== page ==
The schools have some rich CEOs, too, some of them making more than governors in the states that have passed laws that allow their very existence. There’s some positive news here, though. Last month, North Carolina’s governor asked business leaders to push for improving salaries for teachers in favor of tax breaks for themselves, according to a report in the Charlotte Observer.
“There are a lot of Republicans who support public education who are in the General Assembly,” the paper quoted Gov Roy Cooper, a Democrat, as saying. “One of the things we can all agree on: We aren’t paying our teachers and principals enough.”
It seems illogical that government would send tax money, collected from all citizens for the public good, to religious schools, whose corporations are exempt from paying taxes themselves. But that’s what voucher programs do: emphasizing money, not the quality of education, which has been shown in correlative studies to suffer for voucher recipients.
Now, money can drive improvements in school quality, based on market-friendly strategies that corporations are very good at and schools focus less on, such as competition. Still, if schools have to compete for money, they could be driven to serve their true customers, the students, in better or at least more efficient ways. At least that’s what voucher proponents argue, seeming to say that the threat of losing money will drive schools to improve their product.
Unfortunately, competition only drives improvements when people have a choice of suppliers. If McDonald’s is the only restaurant within walking distance of my house and I don’t own a car, they can serve garbage and I’m still going to eat it. There may be a Wendy’s in the next town, but competition won’t drive the McDonald’s in my town to serve me better if I can’t get there.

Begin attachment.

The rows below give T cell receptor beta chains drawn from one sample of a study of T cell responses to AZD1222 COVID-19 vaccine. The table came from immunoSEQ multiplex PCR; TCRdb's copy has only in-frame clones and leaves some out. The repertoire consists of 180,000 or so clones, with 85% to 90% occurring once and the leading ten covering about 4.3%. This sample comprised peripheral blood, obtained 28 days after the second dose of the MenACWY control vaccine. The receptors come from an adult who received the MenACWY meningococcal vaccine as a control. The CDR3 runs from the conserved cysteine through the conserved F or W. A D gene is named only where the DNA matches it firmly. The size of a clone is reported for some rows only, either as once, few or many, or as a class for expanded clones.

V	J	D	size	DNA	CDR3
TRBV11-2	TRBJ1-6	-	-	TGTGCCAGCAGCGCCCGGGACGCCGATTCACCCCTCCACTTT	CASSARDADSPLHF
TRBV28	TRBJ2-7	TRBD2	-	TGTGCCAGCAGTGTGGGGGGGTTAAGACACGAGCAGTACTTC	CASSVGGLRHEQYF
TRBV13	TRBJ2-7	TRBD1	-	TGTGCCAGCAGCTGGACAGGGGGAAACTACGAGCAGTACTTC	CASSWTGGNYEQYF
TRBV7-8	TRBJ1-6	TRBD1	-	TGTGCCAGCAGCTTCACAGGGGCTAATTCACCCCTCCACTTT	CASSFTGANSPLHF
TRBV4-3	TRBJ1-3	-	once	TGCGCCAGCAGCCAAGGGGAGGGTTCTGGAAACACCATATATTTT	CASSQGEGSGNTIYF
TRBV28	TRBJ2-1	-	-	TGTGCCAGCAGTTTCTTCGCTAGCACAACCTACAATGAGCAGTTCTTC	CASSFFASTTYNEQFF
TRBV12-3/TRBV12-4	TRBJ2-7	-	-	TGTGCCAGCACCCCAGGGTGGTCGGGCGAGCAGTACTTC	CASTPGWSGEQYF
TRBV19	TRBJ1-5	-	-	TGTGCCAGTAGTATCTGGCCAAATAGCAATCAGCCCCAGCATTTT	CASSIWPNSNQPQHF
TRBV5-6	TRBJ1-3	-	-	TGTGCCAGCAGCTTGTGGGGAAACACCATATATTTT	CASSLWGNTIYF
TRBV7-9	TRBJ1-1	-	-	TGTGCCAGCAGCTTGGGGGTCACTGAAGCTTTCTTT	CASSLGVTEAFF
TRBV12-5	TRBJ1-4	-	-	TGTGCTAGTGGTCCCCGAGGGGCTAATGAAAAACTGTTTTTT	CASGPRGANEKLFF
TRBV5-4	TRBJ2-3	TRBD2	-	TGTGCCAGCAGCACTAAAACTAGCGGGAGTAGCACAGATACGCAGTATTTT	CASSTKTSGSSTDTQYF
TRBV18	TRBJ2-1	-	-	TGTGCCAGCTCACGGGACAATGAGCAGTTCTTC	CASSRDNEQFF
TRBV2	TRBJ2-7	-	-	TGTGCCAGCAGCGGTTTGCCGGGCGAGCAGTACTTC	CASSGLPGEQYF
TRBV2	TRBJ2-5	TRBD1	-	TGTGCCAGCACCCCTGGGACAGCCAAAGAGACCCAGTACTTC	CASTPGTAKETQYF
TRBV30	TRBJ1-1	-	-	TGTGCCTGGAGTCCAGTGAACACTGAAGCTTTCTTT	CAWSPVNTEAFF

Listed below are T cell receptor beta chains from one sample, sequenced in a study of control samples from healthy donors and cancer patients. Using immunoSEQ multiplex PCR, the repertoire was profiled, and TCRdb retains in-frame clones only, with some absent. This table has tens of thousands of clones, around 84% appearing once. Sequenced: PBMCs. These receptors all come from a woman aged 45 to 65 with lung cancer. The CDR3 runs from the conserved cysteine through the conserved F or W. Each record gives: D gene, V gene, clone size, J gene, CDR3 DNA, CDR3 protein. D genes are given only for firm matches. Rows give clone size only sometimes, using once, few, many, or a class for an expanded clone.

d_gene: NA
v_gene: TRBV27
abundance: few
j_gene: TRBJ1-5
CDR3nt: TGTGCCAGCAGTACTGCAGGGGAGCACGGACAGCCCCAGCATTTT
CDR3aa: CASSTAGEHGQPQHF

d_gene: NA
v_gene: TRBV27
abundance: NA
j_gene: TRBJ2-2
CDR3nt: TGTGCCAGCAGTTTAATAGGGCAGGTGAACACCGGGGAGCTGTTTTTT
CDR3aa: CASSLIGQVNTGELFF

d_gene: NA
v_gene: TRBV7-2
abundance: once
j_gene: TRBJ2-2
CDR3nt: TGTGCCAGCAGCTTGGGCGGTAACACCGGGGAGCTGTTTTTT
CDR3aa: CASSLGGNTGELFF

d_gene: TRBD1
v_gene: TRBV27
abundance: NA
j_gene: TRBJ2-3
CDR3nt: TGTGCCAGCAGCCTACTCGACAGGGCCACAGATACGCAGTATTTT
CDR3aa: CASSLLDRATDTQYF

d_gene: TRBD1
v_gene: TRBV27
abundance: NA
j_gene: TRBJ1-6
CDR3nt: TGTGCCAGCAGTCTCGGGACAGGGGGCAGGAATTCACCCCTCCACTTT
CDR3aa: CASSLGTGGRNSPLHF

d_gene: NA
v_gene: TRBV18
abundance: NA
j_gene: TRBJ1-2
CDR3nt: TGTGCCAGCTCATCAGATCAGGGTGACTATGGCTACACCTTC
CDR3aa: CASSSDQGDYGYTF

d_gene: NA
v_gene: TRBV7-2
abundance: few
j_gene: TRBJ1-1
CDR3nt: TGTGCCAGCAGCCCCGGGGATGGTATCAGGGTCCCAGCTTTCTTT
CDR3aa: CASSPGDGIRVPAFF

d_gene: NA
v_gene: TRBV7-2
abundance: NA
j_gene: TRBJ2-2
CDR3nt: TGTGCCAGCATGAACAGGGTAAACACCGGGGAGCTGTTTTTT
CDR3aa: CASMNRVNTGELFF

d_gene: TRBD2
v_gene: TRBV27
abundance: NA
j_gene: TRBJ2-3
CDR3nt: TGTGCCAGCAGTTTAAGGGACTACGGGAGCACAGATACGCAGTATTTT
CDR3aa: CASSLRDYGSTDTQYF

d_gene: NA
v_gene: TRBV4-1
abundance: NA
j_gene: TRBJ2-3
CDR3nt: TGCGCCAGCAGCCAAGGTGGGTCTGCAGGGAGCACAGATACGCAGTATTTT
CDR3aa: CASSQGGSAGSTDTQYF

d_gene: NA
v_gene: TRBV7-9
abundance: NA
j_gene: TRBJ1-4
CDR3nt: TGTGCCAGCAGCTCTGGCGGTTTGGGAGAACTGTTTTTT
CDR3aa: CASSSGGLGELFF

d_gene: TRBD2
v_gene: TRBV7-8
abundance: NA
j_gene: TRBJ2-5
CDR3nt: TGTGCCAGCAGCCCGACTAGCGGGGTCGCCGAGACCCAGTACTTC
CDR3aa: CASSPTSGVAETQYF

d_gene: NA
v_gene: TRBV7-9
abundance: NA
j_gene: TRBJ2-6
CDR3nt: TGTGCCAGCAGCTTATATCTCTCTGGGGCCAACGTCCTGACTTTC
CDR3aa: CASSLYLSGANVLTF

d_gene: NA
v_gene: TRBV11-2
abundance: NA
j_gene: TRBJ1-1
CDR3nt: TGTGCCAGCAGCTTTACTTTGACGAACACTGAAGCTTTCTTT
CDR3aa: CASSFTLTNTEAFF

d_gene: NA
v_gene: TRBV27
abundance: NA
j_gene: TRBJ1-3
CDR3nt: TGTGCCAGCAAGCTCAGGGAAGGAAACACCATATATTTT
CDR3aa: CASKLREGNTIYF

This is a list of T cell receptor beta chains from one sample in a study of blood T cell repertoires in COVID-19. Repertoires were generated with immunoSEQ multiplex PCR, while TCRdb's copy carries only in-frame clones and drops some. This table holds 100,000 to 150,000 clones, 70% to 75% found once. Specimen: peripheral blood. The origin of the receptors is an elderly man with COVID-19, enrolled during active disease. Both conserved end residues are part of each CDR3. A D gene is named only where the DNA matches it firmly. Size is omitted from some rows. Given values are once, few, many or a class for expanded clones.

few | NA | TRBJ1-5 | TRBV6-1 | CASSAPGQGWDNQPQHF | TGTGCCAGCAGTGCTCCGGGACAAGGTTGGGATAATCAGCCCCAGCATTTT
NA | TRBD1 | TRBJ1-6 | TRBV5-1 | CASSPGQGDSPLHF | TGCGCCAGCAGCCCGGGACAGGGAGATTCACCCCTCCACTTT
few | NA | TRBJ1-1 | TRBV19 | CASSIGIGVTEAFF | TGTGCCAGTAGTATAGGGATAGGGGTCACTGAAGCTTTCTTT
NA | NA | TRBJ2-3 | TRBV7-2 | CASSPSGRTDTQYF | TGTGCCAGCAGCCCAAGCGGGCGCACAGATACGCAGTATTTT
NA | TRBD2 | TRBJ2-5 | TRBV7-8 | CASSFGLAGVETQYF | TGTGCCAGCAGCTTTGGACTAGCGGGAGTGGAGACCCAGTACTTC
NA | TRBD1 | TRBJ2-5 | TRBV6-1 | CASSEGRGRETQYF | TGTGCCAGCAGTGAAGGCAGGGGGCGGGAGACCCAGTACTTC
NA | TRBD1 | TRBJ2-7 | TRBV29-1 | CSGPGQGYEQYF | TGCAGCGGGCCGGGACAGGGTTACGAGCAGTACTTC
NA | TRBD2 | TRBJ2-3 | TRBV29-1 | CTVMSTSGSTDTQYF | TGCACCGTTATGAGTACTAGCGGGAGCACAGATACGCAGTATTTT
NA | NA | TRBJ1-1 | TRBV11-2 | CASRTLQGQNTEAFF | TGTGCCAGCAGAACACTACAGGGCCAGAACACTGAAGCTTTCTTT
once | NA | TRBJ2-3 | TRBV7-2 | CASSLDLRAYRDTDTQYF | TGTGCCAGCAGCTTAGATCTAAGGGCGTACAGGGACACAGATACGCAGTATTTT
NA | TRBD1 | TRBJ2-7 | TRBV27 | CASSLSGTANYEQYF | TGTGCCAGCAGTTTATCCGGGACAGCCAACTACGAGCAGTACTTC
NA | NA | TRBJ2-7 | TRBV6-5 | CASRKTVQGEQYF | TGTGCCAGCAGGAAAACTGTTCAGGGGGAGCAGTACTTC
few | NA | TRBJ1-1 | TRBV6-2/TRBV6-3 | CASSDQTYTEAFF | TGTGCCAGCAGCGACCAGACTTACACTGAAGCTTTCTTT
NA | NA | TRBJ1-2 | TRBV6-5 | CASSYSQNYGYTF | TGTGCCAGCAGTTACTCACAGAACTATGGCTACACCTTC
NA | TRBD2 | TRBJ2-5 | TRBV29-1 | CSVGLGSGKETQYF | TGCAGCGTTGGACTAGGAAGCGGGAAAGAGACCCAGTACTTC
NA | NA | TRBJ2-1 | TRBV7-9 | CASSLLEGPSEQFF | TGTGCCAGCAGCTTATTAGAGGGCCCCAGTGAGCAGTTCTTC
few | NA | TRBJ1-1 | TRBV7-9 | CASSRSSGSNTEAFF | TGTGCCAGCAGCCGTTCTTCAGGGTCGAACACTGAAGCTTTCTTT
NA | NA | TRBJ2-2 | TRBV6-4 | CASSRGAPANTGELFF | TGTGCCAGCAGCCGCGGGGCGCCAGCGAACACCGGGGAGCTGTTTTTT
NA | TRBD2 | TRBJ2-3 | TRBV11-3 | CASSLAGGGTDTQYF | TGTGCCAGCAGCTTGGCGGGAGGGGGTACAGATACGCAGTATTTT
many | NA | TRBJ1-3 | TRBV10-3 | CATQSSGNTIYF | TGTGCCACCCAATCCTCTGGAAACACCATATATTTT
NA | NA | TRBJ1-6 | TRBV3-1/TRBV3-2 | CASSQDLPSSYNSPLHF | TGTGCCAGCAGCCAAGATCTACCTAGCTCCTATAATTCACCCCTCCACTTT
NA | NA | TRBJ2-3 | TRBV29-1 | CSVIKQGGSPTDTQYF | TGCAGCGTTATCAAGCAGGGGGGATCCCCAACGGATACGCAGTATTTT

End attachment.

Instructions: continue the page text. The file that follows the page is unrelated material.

Just think about how Subway restaurants advertise on their napkins how much fat a Big Mac and Whopper have, compared to their low-fat sandwiches. For-profit schools and voucher proponents do the same thing with math and reading test scores, and it’s interesting that their own game is now being played against them.
Anyway, just as kids grow to make friends and love their teachers and school, I would probably grow to love McDonald’s in the above scenario. That doesn’t mean I’m eating right, but it means if someone sends me a survey, I’m going to give it a good score. Then, even if someone built a Wendy’s right next to the McDonald’s, my loyalty would have been cemented. It works like inertia in terms of market forces.
Imagine now that the McDonald’s is a for-profit school that’s convenient for me to get my kid to. Maybe it’s right by where I work, and I can drop my kid off in the morning. Assuming the school doesn’t have any actual scandals with money, I’m going to welcome a tax credit or voucher from the government to help with tuition at this school.
Personally I don’t pay attention to the “big picture” of school funding, because, as in the above analogy, how McDonald’s chooses to market its products to consumers isn’t really any of my business, and spending my money on a Big Mac is entirely my choice. I really don’t have any more information to understand school funding fully, so my tendency is to let the government do its thing with my tax dollars, knowing that they’re accountable to the people for their choices through our democracy. After a while, switching kids out of a school they love becomes harder and harder, and the quality does’t matter as much.